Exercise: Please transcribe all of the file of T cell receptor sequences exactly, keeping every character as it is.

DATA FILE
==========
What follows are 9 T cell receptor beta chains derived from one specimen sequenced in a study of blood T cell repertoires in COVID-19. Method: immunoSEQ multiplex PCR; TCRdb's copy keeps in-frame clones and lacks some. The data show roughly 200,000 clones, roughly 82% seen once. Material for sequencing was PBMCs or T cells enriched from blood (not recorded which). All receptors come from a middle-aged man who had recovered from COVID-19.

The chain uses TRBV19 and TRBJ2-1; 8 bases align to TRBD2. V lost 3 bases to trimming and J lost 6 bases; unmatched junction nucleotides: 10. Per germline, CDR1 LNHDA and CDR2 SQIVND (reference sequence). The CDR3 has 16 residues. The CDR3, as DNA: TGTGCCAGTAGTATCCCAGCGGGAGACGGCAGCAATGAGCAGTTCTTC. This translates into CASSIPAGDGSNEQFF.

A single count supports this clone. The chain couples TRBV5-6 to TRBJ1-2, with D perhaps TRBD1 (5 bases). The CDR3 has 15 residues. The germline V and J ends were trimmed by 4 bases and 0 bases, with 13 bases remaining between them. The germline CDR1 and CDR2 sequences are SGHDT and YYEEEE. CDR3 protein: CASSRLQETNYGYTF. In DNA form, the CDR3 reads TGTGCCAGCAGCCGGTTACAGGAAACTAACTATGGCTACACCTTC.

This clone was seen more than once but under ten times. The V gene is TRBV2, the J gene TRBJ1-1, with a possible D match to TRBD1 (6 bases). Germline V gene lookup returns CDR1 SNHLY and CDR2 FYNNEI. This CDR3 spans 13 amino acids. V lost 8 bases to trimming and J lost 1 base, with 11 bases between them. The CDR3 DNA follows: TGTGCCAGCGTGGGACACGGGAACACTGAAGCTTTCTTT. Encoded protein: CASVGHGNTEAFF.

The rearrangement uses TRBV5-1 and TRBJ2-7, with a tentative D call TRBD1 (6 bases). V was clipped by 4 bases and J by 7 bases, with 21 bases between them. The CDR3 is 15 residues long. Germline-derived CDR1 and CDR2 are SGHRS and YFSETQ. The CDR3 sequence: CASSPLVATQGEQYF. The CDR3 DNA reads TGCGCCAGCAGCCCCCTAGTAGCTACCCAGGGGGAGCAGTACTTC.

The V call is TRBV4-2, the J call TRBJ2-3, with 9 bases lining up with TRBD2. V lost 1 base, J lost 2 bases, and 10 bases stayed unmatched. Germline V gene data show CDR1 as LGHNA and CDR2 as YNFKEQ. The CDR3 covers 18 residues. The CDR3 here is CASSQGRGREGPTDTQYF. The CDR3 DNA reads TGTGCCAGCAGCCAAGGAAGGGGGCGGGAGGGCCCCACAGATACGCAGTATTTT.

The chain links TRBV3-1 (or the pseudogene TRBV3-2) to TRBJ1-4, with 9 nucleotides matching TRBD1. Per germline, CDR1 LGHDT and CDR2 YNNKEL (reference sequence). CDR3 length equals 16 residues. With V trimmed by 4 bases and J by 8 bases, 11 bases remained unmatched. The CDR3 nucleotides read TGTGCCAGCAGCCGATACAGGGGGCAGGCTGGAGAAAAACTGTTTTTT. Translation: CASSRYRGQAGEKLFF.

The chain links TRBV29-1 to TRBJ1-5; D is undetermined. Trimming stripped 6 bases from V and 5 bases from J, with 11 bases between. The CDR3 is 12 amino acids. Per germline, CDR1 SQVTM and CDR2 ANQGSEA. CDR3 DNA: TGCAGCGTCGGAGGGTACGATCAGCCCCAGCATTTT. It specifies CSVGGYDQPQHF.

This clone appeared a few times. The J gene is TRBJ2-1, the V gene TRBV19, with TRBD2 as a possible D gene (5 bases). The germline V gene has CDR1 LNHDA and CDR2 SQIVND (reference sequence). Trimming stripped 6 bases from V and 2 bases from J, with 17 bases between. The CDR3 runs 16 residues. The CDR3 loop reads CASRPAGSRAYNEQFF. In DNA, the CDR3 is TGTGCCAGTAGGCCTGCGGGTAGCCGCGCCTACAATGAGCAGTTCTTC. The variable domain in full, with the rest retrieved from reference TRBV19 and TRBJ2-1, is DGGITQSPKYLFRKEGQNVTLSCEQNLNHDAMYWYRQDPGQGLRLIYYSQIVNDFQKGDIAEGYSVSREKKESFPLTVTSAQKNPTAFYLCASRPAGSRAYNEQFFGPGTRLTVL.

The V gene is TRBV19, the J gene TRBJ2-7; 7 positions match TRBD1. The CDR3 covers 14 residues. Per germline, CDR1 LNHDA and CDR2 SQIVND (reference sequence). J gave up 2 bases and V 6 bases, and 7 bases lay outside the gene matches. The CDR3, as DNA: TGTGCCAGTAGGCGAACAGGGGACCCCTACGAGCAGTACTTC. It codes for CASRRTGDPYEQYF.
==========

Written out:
What follows are 9 T cell receptor beta chains derived from one specimen sequenced in a study of blood T cell repertoires in COVID-19. Method: immunoSEQ multiplex PCR; TCRdb's copy keeps in-frame clones and lacks some. The data show roughly 200,000 clones, roughly 82% seen once. Material for sequencing was PBMCs or T cells enriched from blood (not recorded which). All receptors come from a middle-aged man who had recovered from COVID-19.

The chain uses TRBV19 and TRBJ2-1; 8 bases align to TRBD2. V lost 3 bases to trimming and J lost 6 bases; unmatched junction nucleotides: 10. Per germline, CDR1 LNHDA and CDR2 SQIVND (reference sequence). The CDR3 has 16 residues. The CDR3, as DNA: TGTGCCAGTAGTATCCCAGCGGGAGACGGCAGCAATGAGCAGTTCTTC. This translates into CASSIPAGDGSNEQFF.

A single count supports this clone. The chain couples TRBV5-6 to TRBJ1-2, with D perhaps TRBD1 (5 bases). The CDR3 has 15 residues. The germline V and J ends were trimmed by 4 bases and 0 bases, with 13 bases remaining between them. The germline CDR1 and CDR2 sequences are SGHDT and YYEEEE. CDR3 protein: CASSRLQETNYGYTF. In DNA form, the CDR3 reads TGTGCCAGCAGCCGGTTACAGGAAACTAACTATGGCTACACCTTC.

This clone was seen more than once but under ten times. The V gene is TRBV2, the J gene TRBJ1-1, with a possible D match to TRBD1 (6 bases). Germline V gene lookup returns CDR1 SNHLY and CDR2 FYNNEI. This CDR3 spans 13 amino acids. V lost 8 bases to trimming and J lost 1 base, with 11 bases between them. The CDR3 DNA follows: TGTGCCAGCGTGGGACACGGGAACACTGAAGCTTTCTTT. Encoded protein: CASVGHGNTEAFF.

The rearrangement uses TRBV5-1 and TRBJ2-7, with a tentative D call TRBD1 (6 bases). V was clipped by 4 bases and J by 7 bases, with 21 bases between them. The CDR3 is 15 residues long. Germline-derived CDR1 and CDR2 are SGHRS and YFSETQ. The CDR3 sequence: CASSPLVATQGEQYF. The CDR3 DNA reads TGCGCCAGCAGCCCCCTAGTAGCTACCCAGGGGGAGCAGTACTTC.

The V call is TRBV4-2, the J call TRBJ2-3, with 9 bases lining up with TRBD2. V lost 1 base, J lost 2 bases, and 10 bases stayed unmatched. Germline V gene data show CDR1 as LGHNA and CDR2 as YNFKEQ. The CDR3 covers 18 residues. The CDR3 here is CASSQGRGREGPTDTQYF. The CDR3 DNA reads TGTGCCAGCAGCCAAGGAAGGGGGCGGGAGGGCCCCACAGATACGCAGTATTTT.

The chain links TRBV3-1 (or the pseudogene TRBV3-2) to TRBJ1-4, with 9 nucleotides matching TRBD1. Per germline, CDR1 LGHDT and CDR2 YNNKEL (reference sequence). CDR3 length equals 16 residues. With V trimmed by 4 bases and J by 8 bases, 11 bases remained unmatched. The CDR3 nucleotides read TGTGCCAGCAGCCGATACAGGGGGCAGGCTGGAGAAAAACTGTTTTTT. Translation: CASSRYRGQAGEKLFF.

The chain links TRBV29-1 to TRBJ1-5; D is undetermined. Trimming stripped 6 bases from V and 5 bases from J, with 11 bases between. The CDR3 is 12 amino acids. Per germline, CDR1 SQVTM and CDR2 ANQGSEA. CDR3 DNA: TGCAGCGTCGGAGGGTACGATCAGCCCCAGCATTTT. It specifies CSVGGYDQPQHF.

This clone appeared a few times. The J gene is TRBJ2-1, the V gene TRBV19, with TRBD2 as a possible D gene (5 bases). The germline V gene has CDR1 LNHDA and CDR2 SQIVND (reference sequence). Trimming stripped 6 bases from V and 2 bases from J, with 17 bases between. The CDR3 runs 16 residues. The CDR3 loop reads CASRPAGSRAYNEQFF. In DNA, the CDR3 is TGTGCCAGTAGGCCTGCGGGTAGCCGCGCCTACAATGAGCAGTTCTTC. The variable domain in full, with the rest retrieved from reference TRBV19 and TRBJ2-1, is DGGITQSPKYLFRKEGQNVTLSCEQNLNHDAMYWYRQDPGQGLRLIYYSQIVNDFQKGDIAEGYSVSREKKESFPLTVTSAQKNPTAFYLCASRPAGSRAYNEQFFGPGTRLTVL.

The V gene is TRBV19, the J gene TRBJ2-7; 7 positions match TRBD1. The CDR3 covers 14 residues. Per germline, CDR1 LNHDA and CDR2 SQIVND (reference sequence). J gave up 2 bases and V 6 bases, and 7 bases lay outside the gene matches. The CDR3, as DNA: TGTGCCAGTAGGCGAACAGGGGACCCCTACGAGCAGTACTTC. It codes for CASRRTGDPYEQYF.